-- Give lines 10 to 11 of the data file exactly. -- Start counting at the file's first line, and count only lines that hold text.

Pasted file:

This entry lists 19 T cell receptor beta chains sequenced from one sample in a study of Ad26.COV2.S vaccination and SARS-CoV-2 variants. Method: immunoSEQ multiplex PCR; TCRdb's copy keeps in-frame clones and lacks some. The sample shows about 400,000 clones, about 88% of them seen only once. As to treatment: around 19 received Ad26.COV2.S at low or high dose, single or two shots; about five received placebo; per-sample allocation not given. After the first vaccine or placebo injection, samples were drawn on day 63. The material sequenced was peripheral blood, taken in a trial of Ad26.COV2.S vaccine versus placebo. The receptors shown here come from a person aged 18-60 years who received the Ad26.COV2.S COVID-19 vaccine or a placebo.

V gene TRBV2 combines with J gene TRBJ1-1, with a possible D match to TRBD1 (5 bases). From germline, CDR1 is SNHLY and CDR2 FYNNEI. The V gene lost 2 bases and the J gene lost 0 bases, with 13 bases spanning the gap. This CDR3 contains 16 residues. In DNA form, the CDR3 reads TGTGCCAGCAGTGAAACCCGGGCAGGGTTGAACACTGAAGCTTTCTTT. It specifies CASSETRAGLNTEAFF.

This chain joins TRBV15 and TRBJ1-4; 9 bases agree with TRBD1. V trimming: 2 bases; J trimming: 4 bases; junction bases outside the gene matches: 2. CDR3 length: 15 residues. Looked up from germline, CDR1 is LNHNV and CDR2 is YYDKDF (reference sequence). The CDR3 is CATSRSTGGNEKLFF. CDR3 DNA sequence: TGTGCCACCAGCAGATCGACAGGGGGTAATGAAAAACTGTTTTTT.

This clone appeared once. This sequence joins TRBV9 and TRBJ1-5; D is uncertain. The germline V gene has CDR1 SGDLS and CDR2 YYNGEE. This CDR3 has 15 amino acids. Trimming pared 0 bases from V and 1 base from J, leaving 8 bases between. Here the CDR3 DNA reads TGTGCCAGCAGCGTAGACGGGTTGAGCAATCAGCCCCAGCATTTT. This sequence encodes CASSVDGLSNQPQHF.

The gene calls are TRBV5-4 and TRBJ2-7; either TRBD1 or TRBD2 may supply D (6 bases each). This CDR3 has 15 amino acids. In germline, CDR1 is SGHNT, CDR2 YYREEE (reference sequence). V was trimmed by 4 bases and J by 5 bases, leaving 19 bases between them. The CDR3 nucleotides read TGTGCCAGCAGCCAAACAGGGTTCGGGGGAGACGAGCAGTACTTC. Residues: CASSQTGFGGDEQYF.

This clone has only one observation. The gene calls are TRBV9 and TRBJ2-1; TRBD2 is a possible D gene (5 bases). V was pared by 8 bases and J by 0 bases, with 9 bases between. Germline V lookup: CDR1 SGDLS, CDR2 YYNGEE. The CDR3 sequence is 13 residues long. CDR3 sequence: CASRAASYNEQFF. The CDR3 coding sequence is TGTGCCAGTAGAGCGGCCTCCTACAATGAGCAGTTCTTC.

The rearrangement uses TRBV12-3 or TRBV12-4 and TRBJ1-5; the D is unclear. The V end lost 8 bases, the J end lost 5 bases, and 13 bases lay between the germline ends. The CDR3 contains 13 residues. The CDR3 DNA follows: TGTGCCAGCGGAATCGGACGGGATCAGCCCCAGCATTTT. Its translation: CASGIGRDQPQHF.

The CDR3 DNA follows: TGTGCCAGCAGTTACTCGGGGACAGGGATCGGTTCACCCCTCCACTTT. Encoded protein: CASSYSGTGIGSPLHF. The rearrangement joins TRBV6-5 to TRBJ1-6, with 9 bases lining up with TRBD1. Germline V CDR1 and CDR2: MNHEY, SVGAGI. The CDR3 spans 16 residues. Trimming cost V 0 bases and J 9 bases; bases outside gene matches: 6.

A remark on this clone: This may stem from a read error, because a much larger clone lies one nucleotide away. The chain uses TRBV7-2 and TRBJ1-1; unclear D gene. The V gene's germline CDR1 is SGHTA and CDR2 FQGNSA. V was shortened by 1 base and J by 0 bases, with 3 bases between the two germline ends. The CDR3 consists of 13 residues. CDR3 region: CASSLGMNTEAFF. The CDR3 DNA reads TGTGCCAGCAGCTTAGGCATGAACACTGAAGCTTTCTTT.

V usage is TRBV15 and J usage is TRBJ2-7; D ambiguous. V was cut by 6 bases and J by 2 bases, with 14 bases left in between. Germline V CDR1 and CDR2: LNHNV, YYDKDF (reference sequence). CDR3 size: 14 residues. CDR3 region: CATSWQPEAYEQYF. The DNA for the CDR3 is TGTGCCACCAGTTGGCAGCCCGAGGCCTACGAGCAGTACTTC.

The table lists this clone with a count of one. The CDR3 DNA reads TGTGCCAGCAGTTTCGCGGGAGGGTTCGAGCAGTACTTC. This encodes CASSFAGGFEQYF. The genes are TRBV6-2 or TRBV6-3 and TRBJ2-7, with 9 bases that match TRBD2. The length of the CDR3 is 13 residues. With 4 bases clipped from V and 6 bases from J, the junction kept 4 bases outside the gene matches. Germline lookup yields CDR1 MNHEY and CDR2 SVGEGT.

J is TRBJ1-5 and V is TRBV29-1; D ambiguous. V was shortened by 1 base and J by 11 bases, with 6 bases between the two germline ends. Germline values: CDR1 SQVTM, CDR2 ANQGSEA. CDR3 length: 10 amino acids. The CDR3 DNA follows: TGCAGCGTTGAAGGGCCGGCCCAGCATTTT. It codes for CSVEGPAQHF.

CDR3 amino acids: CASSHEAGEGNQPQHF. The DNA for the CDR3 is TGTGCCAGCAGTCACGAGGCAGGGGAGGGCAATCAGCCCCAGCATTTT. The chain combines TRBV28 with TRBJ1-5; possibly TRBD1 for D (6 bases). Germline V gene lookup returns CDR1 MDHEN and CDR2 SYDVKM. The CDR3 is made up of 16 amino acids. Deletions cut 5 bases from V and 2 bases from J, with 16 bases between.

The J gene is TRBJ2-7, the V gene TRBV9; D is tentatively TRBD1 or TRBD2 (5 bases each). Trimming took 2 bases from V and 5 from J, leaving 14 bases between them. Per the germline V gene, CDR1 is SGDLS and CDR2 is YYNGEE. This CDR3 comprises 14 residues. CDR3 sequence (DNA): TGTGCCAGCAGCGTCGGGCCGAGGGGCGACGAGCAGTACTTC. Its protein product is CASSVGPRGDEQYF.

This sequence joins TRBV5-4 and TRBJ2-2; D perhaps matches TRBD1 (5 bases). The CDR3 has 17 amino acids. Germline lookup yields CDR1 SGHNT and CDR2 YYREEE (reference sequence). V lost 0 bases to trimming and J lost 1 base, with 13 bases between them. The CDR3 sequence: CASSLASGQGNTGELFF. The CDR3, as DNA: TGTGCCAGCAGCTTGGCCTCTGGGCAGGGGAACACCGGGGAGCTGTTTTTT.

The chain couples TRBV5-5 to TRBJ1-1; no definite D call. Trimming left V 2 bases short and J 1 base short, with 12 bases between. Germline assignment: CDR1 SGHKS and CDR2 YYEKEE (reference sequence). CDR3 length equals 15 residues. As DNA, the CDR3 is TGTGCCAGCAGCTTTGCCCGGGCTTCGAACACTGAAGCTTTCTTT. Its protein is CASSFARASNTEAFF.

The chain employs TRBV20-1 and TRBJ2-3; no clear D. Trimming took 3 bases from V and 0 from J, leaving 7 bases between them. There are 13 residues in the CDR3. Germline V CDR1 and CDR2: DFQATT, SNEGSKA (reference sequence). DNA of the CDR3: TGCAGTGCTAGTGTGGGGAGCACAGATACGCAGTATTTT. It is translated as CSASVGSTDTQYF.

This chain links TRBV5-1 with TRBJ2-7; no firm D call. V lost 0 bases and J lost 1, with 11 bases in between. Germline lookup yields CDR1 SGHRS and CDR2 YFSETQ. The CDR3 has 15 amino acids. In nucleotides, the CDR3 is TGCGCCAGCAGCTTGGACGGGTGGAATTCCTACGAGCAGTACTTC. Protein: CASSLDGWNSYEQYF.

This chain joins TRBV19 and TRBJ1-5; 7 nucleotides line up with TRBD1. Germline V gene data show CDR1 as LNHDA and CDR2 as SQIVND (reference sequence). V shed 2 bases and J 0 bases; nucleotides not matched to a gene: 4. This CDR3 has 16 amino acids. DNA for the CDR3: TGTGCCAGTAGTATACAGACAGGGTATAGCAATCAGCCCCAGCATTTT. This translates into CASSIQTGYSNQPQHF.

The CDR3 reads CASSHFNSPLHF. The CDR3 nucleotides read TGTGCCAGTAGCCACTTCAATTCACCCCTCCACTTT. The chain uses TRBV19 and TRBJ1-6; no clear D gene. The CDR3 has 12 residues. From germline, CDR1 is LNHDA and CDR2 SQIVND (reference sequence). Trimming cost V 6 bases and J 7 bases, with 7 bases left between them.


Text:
V usage is TRBV15 and J usage is TRBJ2-7; D ambiguous. V was cut by 6 bases and J by 2 bases, with 14 bases left in between. Germline V CDR1 and CDR2: LNHNV, YYDKDF (reference sequence). CDR3 size: 14 residues. CDR3 region: CATSWQPEAYEQYF. The DNA for the CDR3 is TGTGCCACCAGTTGGCAGCCCGAGGCCTACGAGCAGTACTTC.

The table lists this clone with a count of one. The CDR3 DNA reads TGTGCCAGCAGTTTCGCGGGAGGGTTCGAGCAGTACTTC. This encodes CASSFAGGFEQYF. The genes are TRBV6-2 or TRBV6-3 and TRBJ2-7, with 9 bases that match TRBD2. The length of the CDR3 is 13 residues. With 4 bases clipped from V and 6 bases from J, the junction kept 4 bases outside the gene matches. Germline lookup yields CDR1 MNHEY and CDR2 SVGEGT.